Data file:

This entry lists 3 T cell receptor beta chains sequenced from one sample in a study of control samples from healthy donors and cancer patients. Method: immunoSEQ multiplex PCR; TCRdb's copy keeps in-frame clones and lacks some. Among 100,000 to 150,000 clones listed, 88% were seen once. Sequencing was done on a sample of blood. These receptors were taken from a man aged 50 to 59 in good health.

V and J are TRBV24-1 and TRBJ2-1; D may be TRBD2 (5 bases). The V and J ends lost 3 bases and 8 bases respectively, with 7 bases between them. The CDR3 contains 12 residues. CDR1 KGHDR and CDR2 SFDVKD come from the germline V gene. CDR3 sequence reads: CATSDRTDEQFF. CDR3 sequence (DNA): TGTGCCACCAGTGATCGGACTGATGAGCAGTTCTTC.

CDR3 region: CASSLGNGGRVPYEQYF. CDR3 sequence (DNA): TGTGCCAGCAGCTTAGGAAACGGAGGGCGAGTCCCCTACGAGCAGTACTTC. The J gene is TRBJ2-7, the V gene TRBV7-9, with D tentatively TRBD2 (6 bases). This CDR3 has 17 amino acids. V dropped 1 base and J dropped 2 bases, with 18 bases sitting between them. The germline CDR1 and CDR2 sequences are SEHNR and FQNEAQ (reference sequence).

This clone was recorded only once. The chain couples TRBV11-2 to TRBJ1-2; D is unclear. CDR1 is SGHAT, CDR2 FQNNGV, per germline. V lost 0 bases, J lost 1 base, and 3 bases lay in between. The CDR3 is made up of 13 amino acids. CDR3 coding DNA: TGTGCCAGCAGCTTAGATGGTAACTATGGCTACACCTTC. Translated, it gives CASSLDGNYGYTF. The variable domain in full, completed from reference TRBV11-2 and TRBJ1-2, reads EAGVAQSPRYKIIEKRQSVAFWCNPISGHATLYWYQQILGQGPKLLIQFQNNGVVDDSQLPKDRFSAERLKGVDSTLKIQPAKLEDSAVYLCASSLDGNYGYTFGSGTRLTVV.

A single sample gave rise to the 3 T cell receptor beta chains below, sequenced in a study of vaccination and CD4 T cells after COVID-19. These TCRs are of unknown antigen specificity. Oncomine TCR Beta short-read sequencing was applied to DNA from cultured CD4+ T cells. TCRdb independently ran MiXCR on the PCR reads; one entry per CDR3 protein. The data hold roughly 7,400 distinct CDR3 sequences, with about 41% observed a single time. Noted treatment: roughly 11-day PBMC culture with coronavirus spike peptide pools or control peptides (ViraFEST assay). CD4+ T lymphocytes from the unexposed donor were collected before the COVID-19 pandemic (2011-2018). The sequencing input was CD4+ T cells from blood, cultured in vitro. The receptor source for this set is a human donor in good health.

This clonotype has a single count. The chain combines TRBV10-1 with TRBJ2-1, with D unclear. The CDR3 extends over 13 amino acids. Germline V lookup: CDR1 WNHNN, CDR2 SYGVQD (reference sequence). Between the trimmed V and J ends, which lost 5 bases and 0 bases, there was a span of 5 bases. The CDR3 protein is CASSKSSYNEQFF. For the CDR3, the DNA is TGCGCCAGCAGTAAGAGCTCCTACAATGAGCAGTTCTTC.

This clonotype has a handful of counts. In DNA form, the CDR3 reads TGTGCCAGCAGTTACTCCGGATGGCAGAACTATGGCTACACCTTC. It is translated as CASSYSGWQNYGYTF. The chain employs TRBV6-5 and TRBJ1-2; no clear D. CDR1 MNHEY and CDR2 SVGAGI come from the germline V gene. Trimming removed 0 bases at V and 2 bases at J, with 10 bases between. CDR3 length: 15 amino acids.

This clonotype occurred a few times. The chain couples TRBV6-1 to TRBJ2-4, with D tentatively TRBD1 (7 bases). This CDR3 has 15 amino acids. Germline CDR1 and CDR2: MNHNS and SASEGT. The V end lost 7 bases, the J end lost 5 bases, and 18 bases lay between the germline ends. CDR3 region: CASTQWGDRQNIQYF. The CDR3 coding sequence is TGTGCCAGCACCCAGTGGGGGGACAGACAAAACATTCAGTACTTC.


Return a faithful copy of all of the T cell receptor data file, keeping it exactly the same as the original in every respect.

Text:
This entry lists 3 T cell receptor beta chains sequenced from one sample in a study of control samples from healthy donors and cancer patients. Method: immunoSEQ multiplex PCR; TCRdb's copy keeps in-frame clones and lacks some. Among 100,000 to 150,000 clones listed, 88% were seen once. Sequencing was done on a sample of blood. These receptors were taken from a man aged 50 to 59 in good health.

V and J are TRBV24-1 and TRBJ2-1; D may be TRBD2 (5 bases). The V and J ends lost 3 bases and 8 bases respectively, with 7 bases between them. The CDR3 contains 12 residues. CDR1 KGHDR and CDR2 SFDVKD come from the germline V gene. CDR3 sequence reads: CATSDRTDEQFF. CDR3 sequence (DNA): TGTGCCACCAGTGATCGGACTGATGAGCAGTTCTTC.

CDR3 region: CASSLGNGGRVPYEQYF. CDR3 sequence (DNA): TGTGCCAGCAGCTTAGGAAACGGAGGGCGAGTCCCCTACGAGCAGTACTTC. The J gene is TRBJ2-7, the V gene TRBV7-9, with D tentatively TRBD2 (6 bases). This CDR3 has 17 amino acids. V dropped 1 base and J dropped 2 bases, with 18 bases sitting between them. The germline CDR1 and CDR2 sequences are SEHNR and FQNEAQ (reference sequence).

This clone was recorded only once. The chain couples TRBV11-2 to TRBJ1-2; D is unclear. CDR1 is SGHAT, CDR2 FQNNGV, per germline. V lost 0 bases, J lost 1 base, and 3 bases lay in between. The CDR3 is made up of 13 amino acids. CDR3 coding DNA: TGTGCCAGCAGCTTAGATGGTAACTATGGCTACACCTTC. Translated, it gives CASSLDGNYGYTF. The variable domain in full, completed from reference TRBV11-2 and TRBJ1-2, reads EAGVAQSPRYKIIEKRQSVAFWCNPISGHATLYWYQQILGQGPKLLIQFQNNGVVDDSQLPKDRFSAERLKGVDSTLKIQPAKLEDSAVYLCASSLDGNYGYTFGSGTRLTVV.

A single sample gave rise to the 3 T cell receptor beta chains below, sequenced in a study of vaccination and CD4 T cells after COVID-19. These TCRs are of unknown antigen specificity. Oncomine TCR Beta short-read sequencing was applied to DNA from cultured CD4+ T cells. TCRdb independently ran MiXCR on the PCR reads; one entry per CDR3 protein. The data hold roughly 7,400 distinct CDR3 sequences, with about 41% observed a single time. Noted treatment: roughly 11-day PBMC culture with coronavirus spike peptide pools or control peptides (ViraFEST assay). CD4+ T lymphocytes from the unexposed donor were collected before the COVID-19 pandemic (2011-2018). The sequencing input was CD4+ T cells from blood, cultured in vitro. The receptor source for this set is a human donor in good health.

This clonotype has a single count. The chain combines TRBV10-1 with TRBJ2-1, with D unclear. The CDR3 extends over 13 amino acids. Germline V lookup: CDR1 WNHNN, CDR2 SYGVQD (reference sequence). Between the trimmed V and J ends, which lost 5 bases and 0 bases, there was a span of 5 bases. The CDR3 protein is CASSKSSYNEQFF. For the CDR3, the DNA is TGCGCCAGCAGTAAGAGCTCCTACAATGAGCAGTTCTTC.

This clonotype has a handful of counts. In DNA form, the CDR3 reads TGTGCCAGCAGTTACTCCGGATGGCAGAACTATGGCTACACCTTC. It is translated as CASSYSGWQNYGYTF. The chain employs TRBV6-5 and TRBJ1-2; no clear D. CDR1 MNHEY and CDR2 SVGAGI come from the germline V gene. Trimming removed 0 bases at V and 2 bases at J, with 10 bases between. CDR3 length: 15 amino acids.

This clonotype occurred a few times. The chain couples TRBV6-1 to TRBJ2-4, with D tentatively TRBD1 (7 bases). This CDR3 has 15 amino acids. Germline CDR1 and CDR2: MNHNS and SASEGT. The V end lost 7 bases, the J end lost 5 bases, and 18 bases lay between the germline ends. CDR3 region: CASTQWGDRQNIQYF. The CDR3 coding sequence is TGTGCCAGCACCCAGTGGGGGGACAGACAAAACATTCAGTACTTC.